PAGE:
Been broken down for months and I need to start moving.
I soak up window precipitation with the cushion of my
palm and see a world beyond it that I can thrive in. I don't
worry about surviving--I know how to breath. But I fear
I won't get what I need once I set these gears in motion.
That I'll pan this life for gold and end up with an empty
dish. That the appellate courts will dismiss my plea for
second chances, shackling me to my mistakes. I have a
recurring dream where I toss my accomplishments like
bar tab on the table and say to my father, "This is all I have."
And he communicates to me in words, "Bernadette, that's
enough." But I observe the dullness in his eyes and the
downward trajectory of his gaze and know immediately
I came up short.

Lately, I stay in the shower
until wrinkled
appear on my fingers

and before exiting
I turn the knob all the way
to the right
so that the freezing cold droplets
stab me like stalactites
in a sort of self-prescribed
shock treatment

I dry off,
get dressed,
and still shivering, I wrap myself
in a blanket
deciding not to go out tonight

it's still early and I am ready for bed
I am also
not fazed
by the thought of my friends
gossiping over burgers and fries
about my failed appearances
as they wipe ketchup and
ranch dressing from their upper lips

I want to be alone

and small-talk feels like appendicitis to me
rehearsed conversations coagulate in my throat
so much that I choke on air
when it comes time to actually speak

I haven't called my mother back either
and this
I do regret

I don't know how to tell her:

I'm sad again

and when I'm not sad I'm cynical

I think that the lovers are fools,
the optimists
are swimming upstream,
and the happy people are product

so I replay her voicemail over and over
just to hear her voice, sweet
as Cinderella's
and the background noise
of her pots, pans, and wooden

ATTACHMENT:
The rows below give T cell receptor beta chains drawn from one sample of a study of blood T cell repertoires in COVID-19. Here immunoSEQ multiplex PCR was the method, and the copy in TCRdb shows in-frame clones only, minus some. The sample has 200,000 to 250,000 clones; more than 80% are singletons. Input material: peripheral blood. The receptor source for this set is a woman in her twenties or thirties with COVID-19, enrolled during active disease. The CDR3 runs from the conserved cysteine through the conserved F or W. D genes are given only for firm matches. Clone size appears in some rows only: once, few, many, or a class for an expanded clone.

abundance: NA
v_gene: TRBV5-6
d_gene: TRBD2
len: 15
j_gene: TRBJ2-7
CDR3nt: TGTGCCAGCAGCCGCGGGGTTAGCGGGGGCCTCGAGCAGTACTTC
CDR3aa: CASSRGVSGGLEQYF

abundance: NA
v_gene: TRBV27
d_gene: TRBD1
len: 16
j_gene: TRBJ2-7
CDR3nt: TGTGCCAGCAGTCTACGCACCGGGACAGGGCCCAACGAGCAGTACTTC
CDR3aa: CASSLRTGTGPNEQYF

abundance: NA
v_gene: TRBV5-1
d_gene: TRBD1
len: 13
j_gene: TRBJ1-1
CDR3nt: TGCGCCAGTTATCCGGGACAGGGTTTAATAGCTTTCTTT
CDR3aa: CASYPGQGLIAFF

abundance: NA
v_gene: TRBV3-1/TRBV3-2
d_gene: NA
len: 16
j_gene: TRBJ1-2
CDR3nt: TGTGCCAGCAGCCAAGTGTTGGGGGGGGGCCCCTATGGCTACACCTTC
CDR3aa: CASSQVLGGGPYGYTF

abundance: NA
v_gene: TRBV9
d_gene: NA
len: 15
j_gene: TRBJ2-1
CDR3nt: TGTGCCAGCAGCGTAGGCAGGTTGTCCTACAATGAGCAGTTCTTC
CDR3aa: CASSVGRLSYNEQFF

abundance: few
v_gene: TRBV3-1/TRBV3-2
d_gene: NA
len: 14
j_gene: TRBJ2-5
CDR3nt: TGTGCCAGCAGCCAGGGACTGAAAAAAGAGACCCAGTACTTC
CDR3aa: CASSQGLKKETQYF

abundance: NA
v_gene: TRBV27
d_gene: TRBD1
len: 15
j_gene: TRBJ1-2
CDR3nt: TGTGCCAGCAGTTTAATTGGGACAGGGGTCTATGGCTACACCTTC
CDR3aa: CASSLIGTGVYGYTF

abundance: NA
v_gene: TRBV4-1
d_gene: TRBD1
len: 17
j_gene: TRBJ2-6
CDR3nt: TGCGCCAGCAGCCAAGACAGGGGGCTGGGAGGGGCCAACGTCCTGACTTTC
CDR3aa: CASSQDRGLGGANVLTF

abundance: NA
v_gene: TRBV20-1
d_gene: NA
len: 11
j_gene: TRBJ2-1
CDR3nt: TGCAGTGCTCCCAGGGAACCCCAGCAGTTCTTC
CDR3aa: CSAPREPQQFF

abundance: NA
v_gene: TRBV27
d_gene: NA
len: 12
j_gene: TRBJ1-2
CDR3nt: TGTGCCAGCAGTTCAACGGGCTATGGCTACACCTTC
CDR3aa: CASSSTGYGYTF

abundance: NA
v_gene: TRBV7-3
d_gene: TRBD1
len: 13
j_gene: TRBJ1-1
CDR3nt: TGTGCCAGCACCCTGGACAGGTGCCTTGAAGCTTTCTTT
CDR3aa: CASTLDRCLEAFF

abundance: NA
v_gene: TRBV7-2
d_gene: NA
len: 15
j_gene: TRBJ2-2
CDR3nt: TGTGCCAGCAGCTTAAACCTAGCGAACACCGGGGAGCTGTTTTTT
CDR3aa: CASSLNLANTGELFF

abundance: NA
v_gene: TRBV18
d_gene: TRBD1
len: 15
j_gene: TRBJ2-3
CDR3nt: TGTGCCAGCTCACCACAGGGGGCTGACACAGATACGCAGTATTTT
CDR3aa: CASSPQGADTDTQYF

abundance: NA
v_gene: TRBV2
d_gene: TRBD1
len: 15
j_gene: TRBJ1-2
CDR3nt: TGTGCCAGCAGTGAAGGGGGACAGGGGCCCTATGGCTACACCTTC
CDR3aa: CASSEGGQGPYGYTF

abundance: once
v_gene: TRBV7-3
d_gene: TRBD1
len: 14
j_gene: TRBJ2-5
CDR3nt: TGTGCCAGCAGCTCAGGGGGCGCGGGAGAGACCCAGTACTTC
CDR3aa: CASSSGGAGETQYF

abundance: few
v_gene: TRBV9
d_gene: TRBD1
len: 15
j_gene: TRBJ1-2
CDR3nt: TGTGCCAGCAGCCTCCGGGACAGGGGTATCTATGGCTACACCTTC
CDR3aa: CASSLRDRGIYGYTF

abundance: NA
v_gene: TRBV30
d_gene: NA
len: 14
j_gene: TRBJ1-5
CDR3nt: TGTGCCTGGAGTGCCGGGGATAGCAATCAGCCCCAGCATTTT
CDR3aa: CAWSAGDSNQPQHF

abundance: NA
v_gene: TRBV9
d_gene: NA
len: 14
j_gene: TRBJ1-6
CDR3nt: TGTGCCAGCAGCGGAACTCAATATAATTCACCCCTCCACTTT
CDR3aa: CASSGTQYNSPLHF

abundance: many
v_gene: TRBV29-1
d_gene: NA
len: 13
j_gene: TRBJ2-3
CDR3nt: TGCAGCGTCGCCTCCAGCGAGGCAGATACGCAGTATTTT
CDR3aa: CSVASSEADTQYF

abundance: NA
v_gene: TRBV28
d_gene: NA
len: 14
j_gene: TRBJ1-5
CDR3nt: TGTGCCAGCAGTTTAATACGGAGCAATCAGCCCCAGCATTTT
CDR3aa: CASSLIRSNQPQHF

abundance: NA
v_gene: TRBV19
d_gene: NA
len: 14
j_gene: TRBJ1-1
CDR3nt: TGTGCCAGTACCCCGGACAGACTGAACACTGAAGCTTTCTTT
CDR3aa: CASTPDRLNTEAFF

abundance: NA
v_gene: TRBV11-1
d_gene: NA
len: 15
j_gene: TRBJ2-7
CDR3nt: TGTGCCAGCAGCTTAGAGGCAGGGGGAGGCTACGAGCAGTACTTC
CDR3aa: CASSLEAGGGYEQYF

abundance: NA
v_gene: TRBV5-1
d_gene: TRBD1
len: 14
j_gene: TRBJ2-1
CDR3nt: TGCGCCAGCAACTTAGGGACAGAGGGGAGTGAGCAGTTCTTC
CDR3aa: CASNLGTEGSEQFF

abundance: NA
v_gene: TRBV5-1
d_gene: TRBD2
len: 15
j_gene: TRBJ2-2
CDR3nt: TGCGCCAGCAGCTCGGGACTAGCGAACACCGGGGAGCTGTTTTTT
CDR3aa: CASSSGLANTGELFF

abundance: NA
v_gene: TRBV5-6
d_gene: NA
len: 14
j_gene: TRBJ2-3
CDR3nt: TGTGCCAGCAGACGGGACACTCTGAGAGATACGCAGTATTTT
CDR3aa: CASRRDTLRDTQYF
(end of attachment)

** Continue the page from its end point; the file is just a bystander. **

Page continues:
banging and clanking in the kitchen
of the house I grew up in
and I become nostalgic for the easy days
when the sounds of my mother
preparing dinner
were all I needed
to feel good
and I had yet
to make a mess of my life

with her chime
and bright, so stark
a contrast it startled me
like geometric print intruding
on a watercolor dream
in my window, a lone wolf sparrow
called her lover at 3am
then this morning
from separate winged real estate
a baby blue bird
rolled to its death
egg cracked
embryonic pulp
on the pavement
another shame among shames
that I don't have time to mourn

so here I am
sleep deprived on Monday
dry mouth chewing stale cereal
while the reporter reaches his quota
for name drops per episode
the producer gives a thumbs up

I don't judge him
we're all accumulating bad karma
from somewhere
caffeinated, over-carbed,
clean shirt, coat on
countdown to lunchbreak
so I can leave the building
and watch the pretty city women
dressed to perfection
and all the handsome,
broad-shouldered men responsible
for the spikes in my water bill
and talkin'
as if they saved the world
I bet you did babe
I bet you did

  May 1  Bernadette
Shawna Michele

non-existent relations meets thought
gasms aching for relief

                penned in black calligraphy
by sweat drenched maddening

trembling hands trying to spell your
name. the letters are sweet

                    they stain the tongue and
distract from all responsibility.

I've done it again, spent an entire day
in bed bucking beneath my

                own hands and wishing they
were yours. I'm a junkie for

your distant skin, saturated in desperate
agony, I can almost taste you.

A string of Edison bulbs
the studio
in liquid gold

The ceiling fan's humming

street chatter's

from outside his window

an artist's reciting
gloomy licks
on synco
freight train
corroded synth
and lilted
divide the room
into a

He films me undressing

nods twice,

lights a joint then
lounges on the bed

I walk to him
and slink my arms
like Italian
around his shoulders
smoke curls from the corner
of his mouth

I  kiss him
and steady
into the evening,  he moves me

like bluesy guitar
and diamond
drips into
a pool of

on nights like this

when the kindling's still
we lie beneath
a single bed sheet

I romanticize

while he
strokes my skin

and warm breeze

alludes to June at our ankles

To comment on this poem, please log in or create a free account
Log in or register to comment